Wow. Yeah. It's huge, just epic. When we started digging into it early, we thought, there's no way we can translate this into English and do it justice. There's absolutely no way. My father was a writer, and so the words that he used to describe certain things, it just doesn't do it justice to translate it into English.
So now we've scaled back, and we're starting to work on a book that is basically a "then," which is what they were doing back then, and a "now," which is what me and my brother are doing right here in this restaurant, and comparing our recipes. I'm very proud of my heritage, but I'm American, so there are certain things that I do straight up out of the book, and there are other things that I take more liberties with. This book will be able, I hope, to show this.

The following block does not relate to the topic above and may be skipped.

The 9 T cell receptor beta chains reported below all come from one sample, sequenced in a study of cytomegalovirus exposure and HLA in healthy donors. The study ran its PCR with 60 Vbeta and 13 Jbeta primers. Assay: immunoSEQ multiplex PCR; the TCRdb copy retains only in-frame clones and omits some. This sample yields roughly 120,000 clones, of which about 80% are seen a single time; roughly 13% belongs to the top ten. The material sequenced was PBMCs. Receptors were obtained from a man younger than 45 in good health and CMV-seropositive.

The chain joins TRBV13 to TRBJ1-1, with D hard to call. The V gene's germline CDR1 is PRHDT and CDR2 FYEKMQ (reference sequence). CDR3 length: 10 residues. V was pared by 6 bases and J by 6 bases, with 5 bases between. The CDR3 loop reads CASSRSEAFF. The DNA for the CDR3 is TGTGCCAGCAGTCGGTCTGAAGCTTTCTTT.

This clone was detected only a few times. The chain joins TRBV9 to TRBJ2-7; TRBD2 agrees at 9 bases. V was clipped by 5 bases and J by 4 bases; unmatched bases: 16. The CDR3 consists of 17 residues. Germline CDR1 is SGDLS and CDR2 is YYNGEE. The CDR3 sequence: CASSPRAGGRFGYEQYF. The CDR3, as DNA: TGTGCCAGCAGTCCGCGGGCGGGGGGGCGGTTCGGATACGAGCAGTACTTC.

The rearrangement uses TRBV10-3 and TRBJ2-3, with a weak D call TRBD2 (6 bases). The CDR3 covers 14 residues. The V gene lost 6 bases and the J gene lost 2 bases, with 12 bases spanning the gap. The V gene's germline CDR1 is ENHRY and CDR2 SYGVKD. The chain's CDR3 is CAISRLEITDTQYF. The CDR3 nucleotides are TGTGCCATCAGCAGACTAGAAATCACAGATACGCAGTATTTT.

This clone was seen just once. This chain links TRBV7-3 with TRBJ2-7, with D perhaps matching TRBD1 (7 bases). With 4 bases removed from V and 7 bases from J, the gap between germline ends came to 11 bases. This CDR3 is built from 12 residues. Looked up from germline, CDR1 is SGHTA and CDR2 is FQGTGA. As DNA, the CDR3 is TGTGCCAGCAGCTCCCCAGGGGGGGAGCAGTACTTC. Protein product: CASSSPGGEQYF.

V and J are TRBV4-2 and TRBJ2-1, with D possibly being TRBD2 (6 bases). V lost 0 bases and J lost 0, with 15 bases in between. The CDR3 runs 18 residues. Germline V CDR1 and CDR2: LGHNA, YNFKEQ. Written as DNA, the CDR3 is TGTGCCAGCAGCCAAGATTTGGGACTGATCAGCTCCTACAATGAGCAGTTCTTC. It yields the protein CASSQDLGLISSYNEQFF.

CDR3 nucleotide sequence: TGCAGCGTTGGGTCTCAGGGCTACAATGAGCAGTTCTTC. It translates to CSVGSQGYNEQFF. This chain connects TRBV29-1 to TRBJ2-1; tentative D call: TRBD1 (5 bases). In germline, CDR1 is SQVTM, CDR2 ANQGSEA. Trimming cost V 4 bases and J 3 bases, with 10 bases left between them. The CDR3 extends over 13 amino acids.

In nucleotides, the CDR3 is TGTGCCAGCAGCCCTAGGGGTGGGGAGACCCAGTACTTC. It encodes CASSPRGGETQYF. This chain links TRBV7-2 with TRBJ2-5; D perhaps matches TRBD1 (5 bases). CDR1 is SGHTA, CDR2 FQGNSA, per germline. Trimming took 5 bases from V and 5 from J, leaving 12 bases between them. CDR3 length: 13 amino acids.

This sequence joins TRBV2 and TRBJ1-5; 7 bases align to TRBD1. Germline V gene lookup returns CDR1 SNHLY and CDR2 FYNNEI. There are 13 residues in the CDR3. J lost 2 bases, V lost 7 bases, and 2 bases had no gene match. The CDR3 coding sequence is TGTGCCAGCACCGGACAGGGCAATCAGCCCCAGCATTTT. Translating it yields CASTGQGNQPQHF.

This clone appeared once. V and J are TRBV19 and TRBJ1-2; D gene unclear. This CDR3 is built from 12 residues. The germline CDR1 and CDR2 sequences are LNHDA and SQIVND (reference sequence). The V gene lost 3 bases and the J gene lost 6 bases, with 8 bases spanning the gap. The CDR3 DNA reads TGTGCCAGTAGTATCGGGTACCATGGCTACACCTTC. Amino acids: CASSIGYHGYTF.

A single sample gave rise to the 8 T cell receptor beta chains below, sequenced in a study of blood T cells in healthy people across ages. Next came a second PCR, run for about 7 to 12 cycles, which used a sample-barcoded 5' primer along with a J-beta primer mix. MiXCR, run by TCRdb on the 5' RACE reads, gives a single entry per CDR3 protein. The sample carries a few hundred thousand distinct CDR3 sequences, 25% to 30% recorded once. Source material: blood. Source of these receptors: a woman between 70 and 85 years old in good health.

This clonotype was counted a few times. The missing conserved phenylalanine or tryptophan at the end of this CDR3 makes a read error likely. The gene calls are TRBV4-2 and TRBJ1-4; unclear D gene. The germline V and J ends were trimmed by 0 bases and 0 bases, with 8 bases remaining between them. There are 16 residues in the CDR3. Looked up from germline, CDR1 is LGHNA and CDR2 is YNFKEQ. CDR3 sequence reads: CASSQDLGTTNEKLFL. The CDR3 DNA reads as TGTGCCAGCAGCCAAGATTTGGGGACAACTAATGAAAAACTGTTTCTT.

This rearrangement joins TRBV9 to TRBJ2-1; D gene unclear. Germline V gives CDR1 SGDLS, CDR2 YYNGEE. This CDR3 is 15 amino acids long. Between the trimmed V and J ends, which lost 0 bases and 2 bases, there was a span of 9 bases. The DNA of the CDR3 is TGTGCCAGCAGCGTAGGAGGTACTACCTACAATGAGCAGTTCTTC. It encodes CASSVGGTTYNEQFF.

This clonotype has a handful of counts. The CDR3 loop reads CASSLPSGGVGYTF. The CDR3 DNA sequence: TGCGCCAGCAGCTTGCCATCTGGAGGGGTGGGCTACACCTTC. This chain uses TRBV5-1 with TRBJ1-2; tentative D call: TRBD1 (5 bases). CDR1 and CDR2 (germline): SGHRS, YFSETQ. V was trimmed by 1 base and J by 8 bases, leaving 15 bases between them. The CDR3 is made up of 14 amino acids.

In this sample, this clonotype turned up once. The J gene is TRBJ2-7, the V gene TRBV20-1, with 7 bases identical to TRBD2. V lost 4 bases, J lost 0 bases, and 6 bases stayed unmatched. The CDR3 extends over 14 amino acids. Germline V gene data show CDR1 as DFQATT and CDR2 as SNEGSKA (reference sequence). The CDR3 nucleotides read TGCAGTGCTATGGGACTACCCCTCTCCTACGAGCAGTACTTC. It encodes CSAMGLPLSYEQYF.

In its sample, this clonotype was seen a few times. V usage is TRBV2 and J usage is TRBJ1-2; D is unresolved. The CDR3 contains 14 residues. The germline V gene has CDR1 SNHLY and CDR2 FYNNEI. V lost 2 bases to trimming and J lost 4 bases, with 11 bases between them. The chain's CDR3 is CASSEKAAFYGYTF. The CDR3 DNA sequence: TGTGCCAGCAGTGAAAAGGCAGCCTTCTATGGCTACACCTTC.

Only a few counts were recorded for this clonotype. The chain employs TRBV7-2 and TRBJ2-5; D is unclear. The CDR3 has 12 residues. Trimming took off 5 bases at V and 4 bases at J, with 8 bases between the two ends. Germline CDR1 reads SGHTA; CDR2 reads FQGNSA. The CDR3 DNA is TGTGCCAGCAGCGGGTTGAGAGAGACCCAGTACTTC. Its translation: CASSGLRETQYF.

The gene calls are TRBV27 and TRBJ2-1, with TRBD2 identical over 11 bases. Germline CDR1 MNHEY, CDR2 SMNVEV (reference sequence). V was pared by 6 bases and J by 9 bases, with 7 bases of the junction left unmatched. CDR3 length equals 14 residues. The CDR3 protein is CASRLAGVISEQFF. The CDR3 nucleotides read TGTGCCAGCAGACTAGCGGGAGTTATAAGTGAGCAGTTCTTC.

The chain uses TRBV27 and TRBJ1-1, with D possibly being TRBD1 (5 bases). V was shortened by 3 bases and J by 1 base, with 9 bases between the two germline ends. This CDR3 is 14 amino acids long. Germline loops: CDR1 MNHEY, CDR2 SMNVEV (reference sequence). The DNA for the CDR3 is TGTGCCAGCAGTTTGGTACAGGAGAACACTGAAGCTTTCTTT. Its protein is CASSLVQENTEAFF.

Did you develop a love for cooking early on? I would say so. Every day for us was like Thanksgiving: Everyone got together, everyone ate lunch together. Lunch was the biggest meal of the day. It wasn't just sandwiches, it was a full meal. It wasn't just one type of dish, it was two or three different dishes. And this was every single day.
So was there a lot of cooking done in the morning every day then? Yeah. There was always something simmering on the stove. Food was not just for nourishment; it was a time for us to all sit down and talk. By the time we were at dinner, we'd be talking politics, because for breakfast you talk about lunch, for lunch you talk about dinner, and at dinner you talk about politics. That's really the way that I grew up.